Maggie Lee tells of the devestating effect her hysterectomy had on her sexuality and more
This year in the UK there will be approximately 40,000 hysterectomies performed on the NHS. For private operations, the figure is not so well-known and estimates vary from 20,000 to 50,000. So, in total, between 60,000 and 90,000 hysterectomies are performed each year in the UK. The woman undergoing a hysterectomy is, statistically, likely to be in her early 40s. She’ll have had a total abdominal hysterectomy – uterus and cervix amputated – as a ‘sub total’ is rarely performed. If the ovaries are kept, and increasingly in most cases they are not, they will fail within five years.
By the age of 55, one woman in five will be wombless. In the USA the ratio is a mind-numbing one in three. These statistics are shocking and this pattern has remained for at least a decade. It’s hard to countenance that these latest figures show a fall in the number of hysterectomies performed.
Hysterectomy is a euphemistic term that describes the amputation of the uterus, cervix, fallopian tubes and ovaries. These are often described as the internal reproductive organs of a woman. As far as medicine is concerned, these organs are geared towards getting the woman pregnant and bringing a baby to term; you don’t need a vagina to give birth to a baby. Once a woman has done this procedure, usually twice in her reproductive life span, the uterus and cervix are considered by many to be useless.
‘A useless organ’ that will bleed and therefore hamper unbridled sexual access
Some of a woman’s best sex may happen during her period.
‘A useless organ’ that will harbour cancer and kill
Only 10% of hysterectomies are performed for life-saving procedures.
‘A useless organ’ that will prolapse and cause incontinence
A hysterectomy compromises pelvic muscle strength, causes displacement of the remaining pelvic organs and is more likely to lead to bladder problems. The most common prolapse post-hysterectomy is an enterocele. This is a piece of small bowel pushing against the vaginal walls. After a hysterectomy the small bowel moves down and rests either on top of the cervical stump or more likely, the vaginal cuff.
‘A useless organ’ that contributes nothing to a woman’s hormonal production
Ovarian health is sustained via the uterine arteries. These are severed during any type of hysterectomy. Within five years the ovaries fail.
The uterus, cervix, fallopian tubes and ovaries are sex organs. They contract during an orgasm providing powerful waves of pleasure. I should know. My perfectly healthy sex organs were amputated, and now I have an orgasm only to maintain pelvic health and it is dreaded.
For me, an orgasm is no longer an expression of blissful pleasure, either shared or not. Instead my vaginal cuff contracts weakly, and I’m physically reminded of what is missing. There is no climax as such, but an abrupt deflation of the build up of pleasurable feelings which used to explode into a glorious burst of ecstasy.
I liken it to a geyser. Before my sexually disfiguring operation, the geyser burst upwards in all its sparkly directions, holding firm for many very long, very glorious seconds. I would also have several other orgasms for dessert after.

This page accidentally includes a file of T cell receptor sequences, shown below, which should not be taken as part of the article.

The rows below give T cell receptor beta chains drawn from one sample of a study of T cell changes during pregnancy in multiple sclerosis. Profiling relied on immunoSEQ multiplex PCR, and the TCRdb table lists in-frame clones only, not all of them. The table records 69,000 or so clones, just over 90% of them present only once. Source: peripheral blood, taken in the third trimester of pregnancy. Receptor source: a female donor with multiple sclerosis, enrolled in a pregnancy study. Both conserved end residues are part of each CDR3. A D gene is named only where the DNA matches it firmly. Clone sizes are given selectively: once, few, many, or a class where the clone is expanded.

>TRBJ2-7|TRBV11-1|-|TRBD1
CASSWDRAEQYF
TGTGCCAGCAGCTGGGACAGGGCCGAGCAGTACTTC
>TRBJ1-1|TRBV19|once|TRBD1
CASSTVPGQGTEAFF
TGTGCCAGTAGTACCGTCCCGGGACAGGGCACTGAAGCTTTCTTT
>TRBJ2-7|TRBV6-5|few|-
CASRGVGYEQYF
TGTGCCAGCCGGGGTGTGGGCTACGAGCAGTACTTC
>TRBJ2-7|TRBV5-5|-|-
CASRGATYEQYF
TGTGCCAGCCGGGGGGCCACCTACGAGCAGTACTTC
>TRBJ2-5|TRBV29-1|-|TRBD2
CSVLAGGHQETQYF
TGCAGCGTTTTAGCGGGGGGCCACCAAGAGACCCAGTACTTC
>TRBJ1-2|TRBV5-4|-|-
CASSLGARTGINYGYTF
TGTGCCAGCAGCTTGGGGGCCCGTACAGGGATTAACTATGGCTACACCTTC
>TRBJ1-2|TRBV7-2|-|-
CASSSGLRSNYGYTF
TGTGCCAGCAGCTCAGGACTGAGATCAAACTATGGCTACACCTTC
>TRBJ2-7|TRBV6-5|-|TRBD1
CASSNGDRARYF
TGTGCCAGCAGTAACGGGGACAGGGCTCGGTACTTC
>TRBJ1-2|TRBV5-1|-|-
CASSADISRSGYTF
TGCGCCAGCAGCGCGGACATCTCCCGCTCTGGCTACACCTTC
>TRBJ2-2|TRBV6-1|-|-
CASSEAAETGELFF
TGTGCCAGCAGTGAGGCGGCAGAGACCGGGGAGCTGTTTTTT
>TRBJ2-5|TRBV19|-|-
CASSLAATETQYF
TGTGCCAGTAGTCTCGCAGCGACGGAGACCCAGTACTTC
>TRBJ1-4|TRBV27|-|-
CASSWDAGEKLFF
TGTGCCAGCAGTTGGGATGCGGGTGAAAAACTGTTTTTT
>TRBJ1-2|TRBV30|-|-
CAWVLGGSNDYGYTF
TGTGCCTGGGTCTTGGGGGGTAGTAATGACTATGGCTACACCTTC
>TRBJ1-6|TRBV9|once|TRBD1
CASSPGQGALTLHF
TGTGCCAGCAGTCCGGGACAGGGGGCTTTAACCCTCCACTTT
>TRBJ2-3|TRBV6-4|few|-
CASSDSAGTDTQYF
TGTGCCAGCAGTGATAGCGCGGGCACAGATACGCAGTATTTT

Now the geyser just about makes it out of the spout and dribbles along the ground. It stutters to life for several times after. ‘Old faithful’ has more life in it than me. The result is deep dissatisfaction and pain. It’s all I’ve got now though, so I guess I have no option. I can only remember the last orgasm I had when heavily pregnant with my third child. I remember feeling the powerful but pleasurable wave of contractions just under my sternum. I remember the feeling that my uterus was bear-hugging my baby.
Penetration is also a problem. I have four inches of vagina and this is considered normal. I’m assured my vagina has not been shortened. It has a large scar at the top sexily termed the vaginal cuff. Scars don’t stretch. My partner has eight inches of erection. It doesn’t take a physicist to work out that this is a scenario that will not reap success. I’ve never known pelvic pain on intercourse until I had sex after my hysterectomy. I’ve researched the pain and it seems similar to that suffered by those with severe endometriosis. To counteract the fact that full penetration is no longer possible, I imagine I’m in a porn film. I really don’t know how long I can keep up this scenario.
Most distressing of all is the relationship between me and my three children. I feel as if an invisible, but powerful bond has been severed. I know this is hard to quantify in actual physical terms, but it is real nonetheless. I now feel as if they are my dearly adored and much loved nephew and nieces. There is nothing I can do to recover this. I try to think of them when I was pregnant and have searched through the photos of me and my large, glorious bumps but there is nothing. I look at the grinning me holding the tiny, just born bundles and there is nothing. Quite honestly, never in my wildest dreams did I think this would happen. This is, for me, the most devastating iatrogenic effect I’ve suffered.
I no longer trust doctors. I had a CT scan, an MRI and a pelvic exam under anaesthetic. I was told that I had a recurrent disease (a low malignant tumour). The operation revealed that I had no outward signs of this disease. Nevertheless my useless, no longer needed ‘reproductive organs’ were amputated. I’m suing the doctors.
However, I don’t want any more women to suffer. I’ve written this as a warning. I hope it’s heeded.
Photo by xamonster, shared under a Creative Commons license